Hooked in Front Loop to Blind Ole Kitesurfing Technique

Hooked in Front Loop to Blind Ole

Technique / Intermediate

Introduction

Going back to issue 24 we did cover the hooked in front to blind, and not that long ago in issue 30 we introduced you to the Ole. Now it’s time for these two to tie the knot into a very smooth pop trick. This extension of your blind landing just oozes style as it really flows from the front loop, can be fired out in pretty much any wind strength on any kite, and if you’ve got the time, patience and ability can even be added to your strapless repertoire (we all can dream).

Seeing as how we have covered both the moves independently before, we’ll concentrate on the key parts so that you have a full understanding of what’s expected and you can then look at the full Monty sequence and videos to connect the pieces.

Pop

To make this trick flow you must approach it as a pop trick. This doesn’t mean that you have to have your kite at 45˚, in fact having your kite high will make it easier, giving you more time and control, but the golden rule is that the kite must not go to 12, otherwise you’ll loose forward momentum and tension in the lines. Another must is to trim your bar in towards you. This will allow you to pop effectively and complete the Ole once you land.

Karine has parked her kite at11 o’clock and come in with speed. Like any other pop move she has flattened the board off and then carved hard up into wind before stamping down aggressively of her back foot. If the wind is light or the water choppy moving your kite up as you pop is more than acceptable. The point to remember is that you must pop up before throwing your head and shoulders down and around into the front rotation. This way you’ll get enough height, otherwise you’ll be forcing yourself down into the drink. Notice as well that Karine has her bar pulled in onto the low trimmed sweet spot so that she feels the kite throughout the move, and can make any adjustments should she need.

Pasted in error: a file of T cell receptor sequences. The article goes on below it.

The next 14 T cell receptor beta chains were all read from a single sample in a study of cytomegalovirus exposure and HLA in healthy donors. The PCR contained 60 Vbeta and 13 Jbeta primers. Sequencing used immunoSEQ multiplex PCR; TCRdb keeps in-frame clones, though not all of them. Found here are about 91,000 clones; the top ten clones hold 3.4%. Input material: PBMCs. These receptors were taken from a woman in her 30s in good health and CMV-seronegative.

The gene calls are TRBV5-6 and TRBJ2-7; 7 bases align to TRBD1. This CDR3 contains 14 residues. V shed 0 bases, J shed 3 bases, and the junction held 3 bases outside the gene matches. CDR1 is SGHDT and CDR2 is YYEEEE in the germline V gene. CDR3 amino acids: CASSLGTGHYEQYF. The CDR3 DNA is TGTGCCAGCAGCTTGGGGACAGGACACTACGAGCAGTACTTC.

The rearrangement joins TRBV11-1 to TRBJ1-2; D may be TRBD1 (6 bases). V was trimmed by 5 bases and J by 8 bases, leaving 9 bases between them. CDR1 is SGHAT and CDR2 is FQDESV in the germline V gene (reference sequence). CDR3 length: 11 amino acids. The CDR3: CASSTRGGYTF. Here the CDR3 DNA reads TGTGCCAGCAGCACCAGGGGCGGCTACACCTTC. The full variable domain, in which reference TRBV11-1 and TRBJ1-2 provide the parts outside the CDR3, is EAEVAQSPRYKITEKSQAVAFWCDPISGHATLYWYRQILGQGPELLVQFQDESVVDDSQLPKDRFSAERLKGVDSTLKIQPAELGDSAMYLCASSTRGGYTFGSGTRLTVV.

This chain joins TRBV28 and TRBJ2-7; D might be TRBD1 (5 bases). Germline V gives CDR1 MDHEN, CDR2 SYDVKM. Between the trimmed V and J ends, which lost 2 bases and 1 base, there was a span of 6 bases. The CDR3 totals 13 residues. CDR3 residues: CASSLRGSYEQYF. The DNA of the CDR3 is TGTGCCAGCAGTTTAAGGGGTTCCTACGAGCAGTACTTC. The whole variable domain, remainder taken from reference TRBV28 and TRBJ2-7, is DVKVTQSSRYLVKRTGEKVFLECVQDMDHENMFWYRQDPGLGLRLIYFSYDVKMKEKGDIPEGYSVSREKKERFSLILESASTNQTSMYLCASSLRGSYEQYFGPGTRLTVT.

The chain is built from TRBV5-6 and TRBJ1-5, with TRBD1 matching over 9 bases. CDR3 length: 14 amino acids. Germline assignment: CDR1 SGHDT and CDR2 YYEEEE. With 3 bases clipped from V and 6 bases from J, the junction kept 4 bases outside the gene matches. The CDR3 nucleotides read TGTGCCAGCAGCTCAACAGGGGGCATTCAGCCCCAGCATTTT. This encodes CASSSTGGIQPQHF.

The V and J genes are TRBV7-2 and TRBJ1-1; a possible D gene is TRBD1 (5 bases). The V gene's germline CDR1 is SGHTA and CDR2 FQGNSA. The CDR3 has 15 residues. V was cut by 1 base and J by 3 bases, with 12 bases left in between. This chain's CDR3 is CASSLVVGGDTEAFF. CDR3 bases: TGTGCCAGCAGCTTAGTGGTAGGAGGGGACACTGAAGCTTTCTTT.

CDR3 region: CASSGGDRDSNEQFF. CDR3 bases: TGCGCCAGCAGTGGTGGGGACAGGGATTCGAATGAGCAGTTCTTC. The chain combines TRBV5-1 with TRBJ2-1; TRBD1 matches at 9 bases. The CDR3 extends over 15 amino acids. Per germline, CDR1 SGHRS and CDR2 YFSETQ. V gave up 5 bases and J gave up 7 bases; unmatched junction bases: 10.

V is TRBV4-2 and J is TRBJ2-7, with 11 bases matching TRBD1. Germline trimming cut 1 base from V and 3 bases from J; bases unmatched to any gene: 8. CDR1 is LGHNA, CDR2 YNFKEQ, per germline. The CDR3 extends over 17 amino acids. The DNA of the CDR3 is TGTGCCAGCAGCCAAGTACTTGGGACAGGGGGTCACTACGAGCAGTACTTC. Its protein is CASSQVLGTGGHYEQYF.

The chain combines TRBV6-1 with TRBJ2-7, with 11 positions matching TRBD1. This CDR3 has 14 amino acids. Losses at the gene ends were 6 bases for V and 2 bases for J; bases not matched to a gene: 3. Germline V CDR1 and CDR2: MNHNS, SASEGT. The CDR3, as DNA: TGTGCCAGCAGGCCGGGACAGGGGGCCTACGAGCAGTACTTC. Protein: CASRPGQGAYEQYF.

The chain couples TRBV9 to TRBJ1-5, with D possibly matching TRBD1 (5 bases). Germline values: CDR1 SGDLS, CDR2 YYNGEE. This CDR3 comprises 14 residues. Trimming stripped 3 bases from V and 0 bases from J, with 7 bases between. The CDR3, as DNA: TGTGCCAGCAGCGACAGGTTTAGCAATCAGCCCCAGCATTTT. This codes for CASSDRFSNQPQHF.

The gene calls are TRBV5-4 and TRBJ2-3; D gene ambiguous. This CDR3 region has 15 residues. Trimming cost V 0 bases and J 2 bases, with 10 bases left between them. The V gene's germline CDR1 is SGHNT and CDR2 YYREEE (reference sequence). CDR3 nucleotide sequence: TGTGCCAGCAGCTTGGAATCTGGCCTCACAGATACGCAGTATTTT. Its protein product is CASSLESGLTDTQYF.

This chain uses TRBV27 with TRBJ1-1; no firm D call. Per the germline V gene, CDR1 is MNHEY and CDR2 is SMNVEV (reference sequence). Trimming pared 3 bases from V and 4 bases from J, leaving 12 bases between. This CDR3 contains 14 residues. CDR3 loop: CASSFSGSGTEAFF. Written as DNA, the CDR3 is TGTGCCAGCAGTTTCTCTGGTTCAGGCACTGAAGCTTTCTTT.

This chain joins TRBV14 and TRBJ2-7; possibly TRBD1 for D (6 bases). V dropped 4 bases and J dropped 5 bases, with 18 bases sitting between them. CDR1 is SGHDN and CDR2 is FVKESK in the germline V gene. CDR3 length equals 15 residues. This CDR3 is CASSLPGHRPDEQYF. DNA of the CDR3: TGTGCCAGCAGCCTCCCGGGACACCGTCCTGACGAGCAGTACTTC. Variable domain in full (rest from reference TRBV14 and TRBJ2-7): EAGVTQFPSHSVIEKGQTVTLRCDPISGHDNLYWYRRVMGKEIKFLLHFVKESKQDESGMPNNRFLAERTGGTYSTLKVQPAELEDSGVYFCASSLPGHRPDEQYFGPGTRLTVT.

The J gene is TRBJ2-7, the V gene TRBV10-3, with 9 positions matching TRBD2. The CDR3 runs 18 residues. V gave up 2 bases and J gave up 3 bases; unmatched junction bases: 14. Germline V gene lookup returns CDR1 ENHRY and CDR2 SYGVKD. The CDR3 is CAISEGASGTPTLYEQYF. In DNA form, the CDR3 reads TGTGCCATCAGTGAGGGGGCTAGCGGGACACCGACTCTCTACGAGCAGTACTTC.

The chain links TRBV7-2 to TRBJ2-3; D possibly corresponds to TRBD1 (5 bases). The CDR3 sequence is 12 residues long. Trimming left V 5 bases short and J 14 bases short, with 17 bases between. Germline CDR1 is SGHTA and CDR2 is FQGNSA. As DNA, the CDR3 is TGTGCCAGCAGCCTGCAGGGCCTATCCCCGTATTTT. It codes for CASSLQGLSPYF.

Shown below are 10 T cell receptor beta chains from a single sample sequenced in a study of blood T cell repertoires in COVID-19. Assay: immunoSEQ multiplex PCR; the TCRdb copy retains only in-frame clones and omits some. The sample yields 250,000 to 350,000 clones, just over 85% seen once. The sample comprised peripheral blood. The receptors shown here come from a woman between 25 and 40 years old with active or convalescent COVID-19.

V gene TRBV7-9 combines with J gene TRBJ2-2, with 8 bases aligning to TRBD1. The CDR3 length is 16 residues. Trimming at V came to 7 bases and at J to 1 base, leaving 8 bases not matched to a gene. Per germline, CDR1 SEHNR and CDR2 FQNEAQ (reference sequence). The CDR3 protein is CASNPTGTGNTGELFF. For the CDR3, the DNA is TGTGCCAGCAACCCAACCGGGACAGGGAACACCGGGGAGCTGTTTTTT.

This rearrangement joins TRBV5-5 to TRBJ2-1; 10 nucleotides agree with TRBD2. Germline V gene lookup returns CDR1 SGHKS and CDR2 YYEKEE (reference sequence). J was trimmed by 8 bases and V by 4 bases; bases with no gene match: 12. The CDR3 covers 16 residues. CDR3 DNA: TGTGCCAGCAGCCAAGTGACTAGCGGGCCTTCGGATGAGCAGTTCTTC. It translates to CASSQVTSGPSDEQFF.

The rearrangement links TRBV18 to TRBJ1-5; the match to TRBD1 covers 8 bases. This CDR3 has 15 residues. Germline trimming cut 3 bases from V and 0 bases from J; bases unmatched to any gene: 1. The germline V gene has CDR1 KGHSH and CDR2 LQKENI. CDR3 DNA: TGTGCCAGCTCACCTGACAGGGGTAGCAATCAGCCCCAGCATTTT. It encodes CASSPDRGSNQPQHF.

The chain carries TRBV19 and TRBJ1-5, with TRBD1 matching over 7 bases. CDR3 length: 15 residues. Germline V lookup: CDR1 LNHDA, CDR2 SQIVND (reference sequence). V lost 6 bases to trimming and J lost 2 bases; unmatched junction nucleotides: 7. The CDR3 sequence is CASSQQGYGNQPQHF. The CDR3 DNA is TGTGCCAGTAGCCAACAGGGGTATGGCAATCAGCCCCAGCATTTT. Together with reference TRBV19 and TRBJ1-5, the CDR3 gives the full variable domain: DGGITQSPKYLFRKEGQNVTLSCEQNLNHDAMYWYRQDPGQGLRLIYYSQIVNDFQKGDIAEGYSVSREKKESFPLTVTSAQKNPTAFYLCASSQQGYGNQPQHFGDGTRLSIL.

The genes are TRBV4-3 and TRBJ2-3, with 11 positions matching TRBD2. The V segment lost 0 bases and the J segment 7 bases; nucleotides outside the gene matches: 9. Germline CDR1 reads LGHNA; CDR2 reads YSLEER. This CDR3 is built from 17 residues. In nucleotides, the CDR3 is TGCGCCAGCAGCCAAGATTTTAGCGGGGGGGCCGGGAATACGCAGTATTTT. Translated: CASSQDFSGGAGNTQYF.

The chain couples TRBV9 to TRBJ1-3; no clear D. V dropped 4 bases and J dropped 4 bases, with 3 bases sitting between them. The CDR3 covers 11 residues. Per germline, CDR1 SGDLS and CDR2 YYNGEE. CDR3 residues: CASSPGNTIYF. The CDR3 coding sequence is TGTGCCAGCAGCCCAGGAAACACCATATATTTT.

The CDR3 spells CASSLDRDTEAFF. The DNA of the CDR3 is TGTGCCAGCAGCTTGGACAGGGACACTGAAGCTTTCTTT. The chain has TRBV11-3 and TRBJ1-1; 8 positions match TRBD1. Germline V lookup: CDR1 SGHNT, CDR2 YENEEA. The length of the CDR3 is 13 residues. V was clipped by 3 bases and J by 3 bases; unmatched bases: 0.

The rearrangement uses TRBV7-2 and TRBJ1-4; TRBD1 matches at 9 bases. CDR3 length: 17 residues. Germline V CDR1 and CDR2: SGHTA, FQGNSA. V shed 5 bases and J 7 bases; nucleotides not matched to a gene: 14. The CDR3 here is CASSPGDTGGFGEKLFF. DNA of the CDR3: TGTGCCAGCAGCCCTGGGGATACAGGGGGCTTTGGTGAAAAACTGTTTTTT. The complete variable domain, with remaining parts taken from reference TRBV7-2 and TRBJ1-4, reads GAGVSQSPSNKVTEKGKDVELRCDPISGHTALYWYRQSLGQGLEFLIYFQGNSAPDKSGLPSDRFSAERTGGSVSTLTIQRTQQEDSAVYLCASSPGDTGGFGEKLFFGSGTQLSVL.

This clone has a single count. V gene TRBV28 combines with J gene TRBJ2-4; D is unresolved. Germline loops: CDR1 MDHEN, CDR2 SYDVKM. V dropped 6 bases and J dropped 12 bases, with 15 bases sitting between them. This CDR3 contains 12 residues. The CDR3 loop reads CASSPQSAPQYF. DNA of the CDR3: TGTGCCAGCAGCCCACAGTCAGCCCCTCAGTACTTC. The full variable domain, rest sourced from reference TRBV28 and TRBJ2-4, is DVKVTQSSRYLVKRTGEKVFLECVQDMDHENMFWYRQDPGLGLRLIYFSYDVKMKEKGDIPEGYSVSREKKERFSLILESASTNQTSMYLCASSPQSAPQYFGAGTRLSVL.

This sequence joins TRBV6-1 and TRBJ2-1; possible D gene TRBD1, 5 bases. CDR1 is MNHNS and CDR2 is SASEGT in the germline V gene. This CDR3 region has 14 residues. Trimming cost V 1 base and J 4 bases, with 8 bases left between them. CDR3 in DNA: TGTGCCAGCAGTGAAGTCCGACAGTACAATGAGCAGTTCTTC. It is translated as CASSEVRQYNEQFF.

Throwing the Blind

Whether it be a hooked in front to blind or an S-bend pass ,the mantra is always the same - pause then throw! You have to complete your front rotation and hold it for a nanosecond before committing to the blind. This way you won’t over rotate and you have a chance to control the kite.

You can see that Karine has rotated the full 360˚. As she was rotating Karine focused on where she will land, which slows her rotation down and allows her to get into this position. If she was just spinning around under her kite, the bar would already be turning into another rotation, whereas her bar has stopped and is in front of her, almost going forward for landing. This is the difference, by looking forward and slowing down, you momentarily, almost just theoretically stop, which allows you to pull in on the bar and throw the blind. Yet again this is only possible if you have the bar trimmed in. With her hands and bar leading Karine can push her front leg forward and lift her back leg to throw the blind.

Landing Blind Moving

Your aim when landing is to land over the board and with the board turned off the wind, so not on an edge riding upwind. A bit of power will help, so dive the kite with a cheeky tug on your front hand before you release your back hand. As you’re popping with your kite high it will only move the kite forward so won’t pull you off balance.